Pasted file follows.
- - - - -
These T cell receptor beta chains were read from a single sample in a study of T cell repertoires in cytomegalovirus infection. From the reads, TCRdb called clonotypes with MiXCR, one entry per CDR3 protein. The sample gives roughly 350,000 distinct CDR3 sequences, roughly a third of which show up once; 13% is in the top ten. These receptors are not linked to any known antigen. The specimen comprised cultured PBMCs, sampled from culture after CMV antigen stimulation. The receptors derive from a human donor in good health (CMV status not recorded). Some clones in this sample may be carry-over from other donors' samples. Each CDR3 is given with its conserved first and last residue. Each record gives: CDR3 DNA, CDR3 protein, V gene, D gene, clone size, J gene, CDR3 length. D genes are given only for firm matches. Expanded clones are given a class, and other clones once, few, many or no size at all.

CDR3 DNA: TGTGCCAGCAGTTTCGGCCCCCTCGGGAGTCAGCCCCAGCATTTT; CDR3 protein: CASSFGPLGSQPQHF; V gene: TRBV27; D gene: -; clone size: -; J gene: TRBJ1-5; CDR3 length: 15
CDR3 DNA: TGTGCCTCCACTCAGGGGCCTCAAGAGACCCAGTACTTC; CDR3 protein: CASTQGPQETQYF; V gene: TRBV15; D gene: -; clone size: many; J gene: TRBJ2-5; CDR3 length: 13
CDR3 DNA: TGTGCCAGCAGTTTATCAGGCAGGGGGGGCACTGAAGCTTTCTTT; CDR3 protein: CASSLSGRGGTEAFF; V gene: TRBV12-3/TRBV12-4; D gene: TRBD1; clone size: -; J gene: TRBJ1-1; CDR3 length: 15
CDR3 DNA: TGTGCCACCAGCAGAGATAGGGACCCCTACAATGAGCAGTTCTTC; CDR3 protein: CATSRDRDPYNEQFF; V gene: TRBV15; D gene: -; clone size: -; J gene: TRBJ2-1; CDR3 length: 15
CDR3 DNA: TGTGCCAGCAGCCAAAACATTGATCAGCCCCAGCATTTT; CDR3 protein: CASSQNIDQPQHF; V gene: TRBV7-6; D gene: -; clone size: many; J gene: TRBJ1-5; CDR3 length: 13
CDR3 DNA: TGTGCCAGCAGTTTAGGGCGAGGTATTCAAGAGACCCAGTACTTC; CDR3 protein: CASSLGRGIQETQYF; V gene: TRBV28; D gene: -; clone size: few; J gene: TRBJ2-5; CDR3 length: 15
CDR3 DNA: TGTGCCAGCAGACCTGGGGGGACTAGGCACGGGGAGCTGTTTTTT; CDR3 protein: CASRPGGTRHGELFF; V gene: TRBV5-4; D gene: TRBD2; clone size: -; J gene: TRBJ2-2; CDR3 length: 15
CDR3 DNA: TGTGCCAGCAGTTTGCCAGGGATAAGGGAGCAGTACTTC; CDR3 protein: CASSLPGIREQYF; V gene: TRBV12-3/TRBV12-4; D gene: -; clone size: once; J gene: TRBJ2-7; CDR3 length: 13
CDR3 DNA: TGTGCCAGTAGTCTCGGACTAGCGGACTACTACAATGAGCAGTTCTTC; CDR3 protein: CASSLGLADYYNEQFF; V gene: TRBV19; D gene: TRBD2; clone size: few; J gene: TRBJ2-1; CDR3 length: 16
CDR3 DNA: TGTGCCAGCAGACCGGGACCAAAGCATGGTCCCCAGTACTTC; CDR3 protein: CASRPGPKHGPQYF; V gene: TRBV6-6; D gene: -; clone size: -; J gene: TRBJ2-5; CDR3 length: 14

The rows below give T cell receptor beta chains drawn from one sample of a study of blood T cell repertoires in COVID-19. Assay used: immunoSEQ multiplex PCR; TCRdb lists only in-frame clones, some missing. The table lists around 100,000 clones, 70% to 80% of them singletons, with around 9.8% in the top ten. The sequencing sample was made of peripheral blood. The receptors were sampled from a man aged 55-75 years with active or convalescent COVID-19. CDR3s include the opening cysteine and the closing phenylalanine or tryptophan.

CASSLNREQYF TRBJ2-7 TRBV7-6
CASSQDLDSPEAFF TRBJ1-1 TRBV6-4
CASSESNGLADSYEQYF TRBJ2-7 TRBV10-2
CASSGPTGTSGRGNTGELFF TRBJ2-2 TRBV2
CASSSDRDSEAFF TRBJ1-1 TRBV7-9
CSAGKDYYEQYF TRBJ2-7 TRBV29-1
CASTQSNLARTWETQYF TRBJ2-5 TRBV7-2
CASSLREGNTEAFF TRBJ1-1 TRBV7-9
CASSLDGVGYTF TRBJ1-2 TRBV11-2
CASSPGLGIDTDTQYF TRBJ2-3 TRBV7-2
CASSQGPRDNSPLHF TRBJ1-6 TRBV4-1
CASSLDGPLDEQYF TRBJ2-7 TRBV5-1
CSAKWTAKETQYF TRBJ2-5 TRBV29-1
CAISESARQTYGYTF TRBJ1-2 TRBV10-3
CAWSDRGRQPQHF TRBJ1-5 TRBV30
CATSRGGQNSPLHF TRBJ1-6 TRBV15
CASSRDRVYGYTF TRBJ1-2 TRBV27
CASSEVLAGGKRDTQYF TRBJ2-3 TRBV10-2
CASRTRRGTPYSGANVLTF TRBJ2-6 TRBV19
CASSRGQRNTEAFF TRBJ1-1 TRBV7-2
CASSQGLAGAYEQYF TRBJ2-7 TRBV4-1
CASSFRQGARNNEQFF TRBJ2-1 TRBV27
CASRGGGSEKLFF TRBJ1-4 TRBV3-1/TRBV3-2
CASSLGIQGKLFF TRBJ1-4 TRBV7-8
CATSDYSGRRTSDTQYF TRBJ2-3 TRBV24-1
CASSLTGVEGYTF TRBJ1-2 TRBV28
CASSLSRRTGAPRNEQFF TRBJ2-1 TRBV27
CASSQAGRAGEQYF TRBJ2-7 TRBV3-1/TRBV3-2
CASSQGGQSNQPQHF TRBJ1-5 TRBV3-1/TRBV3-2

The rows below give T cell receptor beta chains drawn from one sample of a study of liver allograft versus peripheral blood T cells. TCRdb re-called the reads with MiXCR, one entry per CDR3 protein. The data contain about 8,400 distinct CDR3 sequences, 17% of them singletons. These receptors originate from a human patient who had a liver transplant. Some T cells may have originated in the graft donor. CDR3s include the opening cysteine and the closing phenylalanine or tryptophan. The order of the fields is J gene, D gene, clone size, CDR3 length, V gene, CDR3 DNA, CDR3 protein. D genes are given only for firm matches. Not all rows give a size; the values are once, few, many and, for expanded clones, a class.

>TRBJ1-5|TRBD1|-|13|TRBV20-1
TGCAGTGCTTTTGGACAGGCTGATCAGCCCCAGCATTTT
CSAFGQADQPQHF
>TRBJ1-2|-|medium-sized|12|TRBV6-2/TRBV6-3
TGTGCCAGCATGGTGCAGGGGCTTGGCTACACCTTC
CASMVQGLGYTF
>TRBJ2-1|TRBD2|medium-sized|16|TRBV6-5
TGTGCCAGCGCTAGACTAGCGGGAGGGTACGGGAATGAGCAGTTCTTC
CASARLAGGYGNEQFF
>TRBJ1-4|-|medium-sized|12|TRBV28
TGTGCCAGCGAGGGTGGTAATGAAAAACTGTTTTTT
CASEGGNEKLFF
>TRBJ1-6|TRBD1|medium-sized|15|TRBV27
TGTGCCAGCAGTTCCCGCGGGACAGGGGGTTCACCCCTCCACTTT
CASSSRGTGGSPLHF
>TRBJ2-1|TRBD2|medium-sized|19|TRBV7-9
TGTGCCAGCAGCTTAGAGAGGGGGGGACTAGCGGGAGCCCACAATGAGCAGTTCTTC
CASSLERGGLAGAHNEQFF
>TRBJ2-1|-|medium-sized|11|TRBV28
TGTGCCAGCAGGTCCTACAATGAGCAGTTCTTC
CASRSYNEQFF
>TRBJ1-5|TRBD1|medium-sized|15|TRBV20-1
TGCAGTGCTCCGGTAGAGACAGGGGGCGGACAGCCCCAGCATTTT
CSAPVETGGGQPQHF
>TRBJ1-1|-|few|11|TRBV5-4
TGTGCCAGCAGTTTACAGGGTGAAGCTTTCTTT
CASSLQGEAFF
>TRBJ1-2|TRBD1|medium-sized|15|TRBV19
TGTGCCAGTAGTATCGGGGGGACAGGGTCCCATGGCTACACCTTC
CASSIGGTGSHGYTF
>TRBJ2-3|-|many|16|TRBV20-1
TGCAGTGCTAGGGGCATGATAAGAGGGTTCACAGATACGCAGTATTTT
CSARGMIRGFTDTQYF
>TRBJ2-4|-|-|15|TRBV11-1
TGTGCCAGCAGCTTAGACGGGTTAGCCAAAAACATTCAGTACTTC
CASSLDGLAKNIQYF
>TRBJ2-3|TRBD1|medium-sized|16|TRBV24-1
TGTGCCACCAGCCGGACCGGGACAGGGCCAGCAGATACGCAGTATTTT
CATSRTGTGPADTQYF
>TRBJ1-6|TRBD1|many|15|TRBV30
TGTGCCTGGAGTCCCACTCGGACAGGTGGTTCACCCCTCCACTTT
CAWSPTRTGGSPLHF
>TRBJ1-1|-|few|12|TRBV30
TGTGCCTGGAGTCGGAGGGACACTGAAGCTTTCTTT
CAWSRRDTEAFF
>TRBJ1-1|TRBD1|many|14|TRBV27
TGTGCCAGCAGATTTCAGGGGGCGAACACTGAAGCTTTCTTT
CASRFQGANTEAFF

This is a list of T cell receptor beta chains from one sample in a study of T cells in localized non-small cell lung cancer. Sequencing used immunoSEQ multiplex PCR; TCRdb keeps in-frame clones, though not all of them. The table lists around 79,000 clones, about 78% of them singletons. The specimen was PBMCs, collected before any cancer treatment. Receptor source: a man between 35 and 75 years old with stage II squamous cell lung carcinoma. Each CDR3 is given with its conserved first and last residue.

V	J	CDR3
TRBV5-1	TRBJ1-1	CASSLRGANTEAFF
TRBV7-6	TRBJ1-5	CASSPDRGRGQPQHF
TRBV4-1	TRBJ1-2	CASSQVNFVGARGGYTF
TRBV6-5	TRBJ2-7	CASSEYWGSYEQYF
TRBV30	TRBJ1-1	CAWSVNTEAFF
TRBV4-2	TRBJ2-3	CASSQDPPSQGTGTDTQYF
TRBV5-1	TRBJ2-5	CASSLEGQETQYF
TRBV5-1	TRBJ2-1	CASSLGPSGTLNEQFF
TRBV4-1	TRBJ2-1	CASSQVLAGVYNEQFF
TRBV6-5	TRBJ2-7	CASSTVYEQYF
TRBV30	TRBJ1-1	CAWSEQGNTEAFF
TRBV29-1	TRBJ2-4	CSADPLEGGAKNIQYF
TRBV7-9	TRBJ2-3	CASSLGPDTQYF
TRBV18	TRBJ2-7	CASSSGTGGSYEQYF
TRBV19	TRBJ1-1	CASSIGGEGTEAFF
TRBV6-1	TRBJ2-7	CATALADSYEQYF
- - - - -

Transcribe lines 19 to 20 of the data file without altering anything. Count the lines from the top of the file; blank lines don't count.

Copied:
CASTQSNLARTWETQYF TRBJ2-5 TRBV7-2
CASSLREGNTEAFF TRBJ1-1 TRBV7-9